Printing in the blood
THE COOL TOUCH of lead type and the crashing of an iron platen are what brought me first to printing and the story of the Gutenberg Bible. I was lucky to learn “the darkest art” as an apprentice to master printers in California. First, my grandfather, Lester Lloyd, the foreman of the last major ‘hot type’ foundry on the west coast, Mackenzie and Harris. Starting at the age of 16, I began printing books, broadsides, poetry and ephemera, first in his garage at the Red Squirrel Press, then on my own press, a 1910 cast iron Chandler & Price (at left) that is currently being used by a printer in San Francisco. Then, in my mid-twenties, while working toward a masters in journalism at the University of California at Berkeley, I was selected as the first apprentice in what would become a long-running training program at the Yolla Bolly Press, run by the master printer-design team of James and Carolyn Robertson.
It was in San Francisco in 2001, shortly after Johann Gutenberg was celebrated as the ‘Man of the Millennium,’ that I learned about a recent discovery that had thrown scholars of early printing into an uproar. A leading expert had discovered that the metal types Gutenberg used to make the world’s first printed books were not as advanced as had been thought. As a printer, journalist and writer, I was hooked. The tantalizing headline in The New York Times—”Has History Been Too Generous to Gutenberg?“—set me off on a years-long search for the real story of the making of the world’s most famous book.
So much serendipity accompanied this search that I am tempted, like medieval folk, to describe it as divinely fated. I was lucky to speak German and French, the languages of research into incunabula, the field of early printed books. Fate and a German husband took me to Berlin, where I lived for five years, making frequent forays to the inventor’s hometown of Mainz. Yet the key discovery was found in my native America, at New York City’s venerable Strand used bookstore: a forgotten monograph that told the story of one Peter Schoeffer, a little-known scribe and early printer whom scholars increasingly think was the artistic genius behind the first printed books. I had found my leading man, the member of the team whose story had never been told.
For five years I met and interviewed scholars of early printing and pored over a mountain of “Gutenbergiana” spanning five hundred years. The chase was exhilarating. Gradually I understood that recent years had brought a revolution in Gutenberg studies. The solitary genius theory had given way to a fuller picture of the garage tech startup that gave birth to the modern world—and this picture was labeled “Gutenberg-Fust-Schoeffer.” The mosaic tiles were all there, buried in scholarly journals. The story of the invention of printing was both stirring and tragic, for this extraordinary collaboration of medieval minds had ended in a bitter legal battle that destroyed their partnership.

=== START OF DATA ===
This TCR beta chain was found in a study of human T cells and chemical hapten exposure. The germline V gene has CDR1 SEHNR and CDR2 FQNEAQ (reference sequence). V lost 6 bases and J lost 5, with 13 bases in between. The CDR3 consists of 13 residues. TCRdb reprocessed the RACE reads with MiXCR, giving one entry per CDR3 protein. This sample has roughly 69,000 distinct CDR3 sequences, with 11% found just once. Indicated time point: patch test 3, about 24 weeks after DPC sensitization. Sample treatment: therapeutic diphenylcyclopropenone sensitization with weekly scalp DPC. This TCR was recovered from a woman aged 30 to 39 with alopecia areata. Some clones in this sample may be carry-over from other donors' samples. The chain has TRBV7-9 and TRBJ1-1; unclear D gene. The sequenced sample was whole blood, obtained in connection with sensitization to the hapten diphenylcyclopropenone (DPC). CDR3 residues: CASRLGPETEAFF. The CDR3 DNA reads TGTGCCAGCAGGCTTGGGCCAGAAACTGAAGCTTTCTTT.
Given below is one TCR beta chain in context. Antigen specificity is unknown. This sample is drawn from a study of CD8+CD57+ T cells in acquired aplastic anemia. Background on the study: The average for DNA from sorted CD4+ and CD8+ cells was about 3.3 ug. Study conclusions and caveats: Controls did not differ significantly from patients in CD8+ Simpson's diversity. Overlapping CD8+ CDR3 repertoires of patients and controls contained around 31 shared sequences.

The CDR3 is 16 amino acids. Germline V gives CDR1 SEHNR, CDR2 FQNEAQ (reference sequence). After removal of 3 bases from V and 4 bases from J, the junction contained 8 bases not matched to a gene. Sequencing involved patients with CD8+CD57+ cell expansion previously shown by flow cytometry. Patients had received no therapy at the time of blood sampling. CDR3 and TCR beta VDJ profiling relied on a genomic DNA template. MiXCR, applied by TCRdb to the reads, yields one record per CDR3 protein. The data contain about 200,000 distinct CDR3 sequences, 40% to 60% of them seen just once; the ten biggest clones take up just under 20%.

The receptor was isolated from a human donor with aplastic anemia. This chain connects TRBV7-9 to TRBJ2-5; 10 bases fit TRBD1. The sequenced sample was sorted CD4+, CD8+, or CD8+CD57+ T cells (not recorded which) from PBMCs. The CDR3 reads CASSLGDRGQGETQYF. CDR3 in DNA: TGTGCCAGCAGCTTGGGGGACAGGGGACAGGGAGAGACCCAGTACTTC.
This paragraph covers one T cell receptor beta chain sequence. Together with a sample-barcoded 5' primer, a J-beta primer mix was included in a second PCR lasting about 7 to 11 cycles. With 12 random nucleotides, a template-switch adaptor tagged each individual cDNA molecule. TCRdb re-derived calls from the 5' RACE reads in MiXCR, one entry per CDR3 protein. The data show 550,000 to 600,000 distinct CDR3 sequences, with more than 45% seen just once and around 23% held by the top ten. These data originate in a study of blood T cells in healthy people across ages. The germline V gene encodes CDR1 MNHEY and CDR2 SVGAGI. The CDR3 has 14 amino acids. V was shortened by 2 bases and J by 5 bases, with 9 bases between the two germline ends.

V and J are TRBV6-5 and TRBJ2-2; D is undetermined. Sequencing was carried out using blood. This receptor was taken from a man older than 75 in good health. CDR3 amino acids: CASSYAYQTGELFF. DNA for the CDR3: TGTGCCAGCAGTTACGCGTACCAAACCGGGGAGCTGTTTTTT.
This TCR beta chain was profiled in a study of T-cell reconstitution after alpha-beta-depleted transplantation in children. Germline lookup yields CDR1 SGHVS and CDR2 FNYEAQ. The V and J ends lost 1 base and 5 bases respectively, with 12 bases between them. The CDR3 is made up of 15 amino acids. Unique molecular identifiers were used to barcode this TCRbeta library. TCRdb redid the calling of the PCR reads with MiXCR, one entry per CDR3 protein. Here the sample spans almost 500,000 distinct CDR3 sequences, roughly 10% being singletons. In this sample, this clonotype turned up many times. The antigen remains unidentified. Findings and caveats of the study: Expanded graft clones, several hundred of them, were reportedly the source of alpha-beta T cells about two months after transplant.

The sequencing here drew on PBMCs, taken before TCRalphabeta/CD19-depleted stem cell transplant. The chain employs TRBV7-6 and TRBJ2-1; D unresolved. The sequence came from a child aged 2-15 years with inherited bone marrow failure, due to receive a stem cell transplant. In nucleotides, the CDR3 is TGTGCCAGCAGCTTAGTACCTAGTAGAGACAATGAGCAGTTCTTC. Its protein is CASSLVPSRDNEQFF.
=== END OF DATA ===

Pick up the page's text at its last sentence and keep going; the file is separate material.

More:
The high point of my research came in July 2009, when Paul Needham, one of the world’s leading printing historians, almost casually put a volume of Princeton’s copy of the Gutenberg Bible in my hands. The craftsmanship was stunning. The ink was as glossy as if it had been printed the day before. I felt the spirit of the men who made it moving through each massive page. As a printer, I ran my fingers over the impression that the letters made in the vellum page. As a writer, I hoped that in telling its incredible story I might reaffirm the value of the physical book in our remote and electronic age.
I am a printer, journalist, and writer. I was born in the Silicon Valley when it was still orchards and grew up in California, Montana and British Columbia. After studying philosophy at Vassar College, I worked as an advertising copywriter before pursuing a master’s degree in journalism at U.C. Berkeley. For the past thirty years I have reported for newspapers in California and from Europe as a foreign correspondent, including the Washington Post, The Guardian, The San Francisco Chronicle and Salon.com. I currently live in London with my husband and two children and review books and arts for The Economist. Some of my articles can be found here.
In the late 1990s, I turned to fiction. I hold a Masters of Fine Arts degree from St Mary’s College of California, and was a semifinalist in the 2008 Amazon Breakthrough Novel contest. My short stories have appeared in the Southwest Review, Other Voices, and a limited edition from Foolscap Press. Gutenberg’s Apprentice is my first novel.
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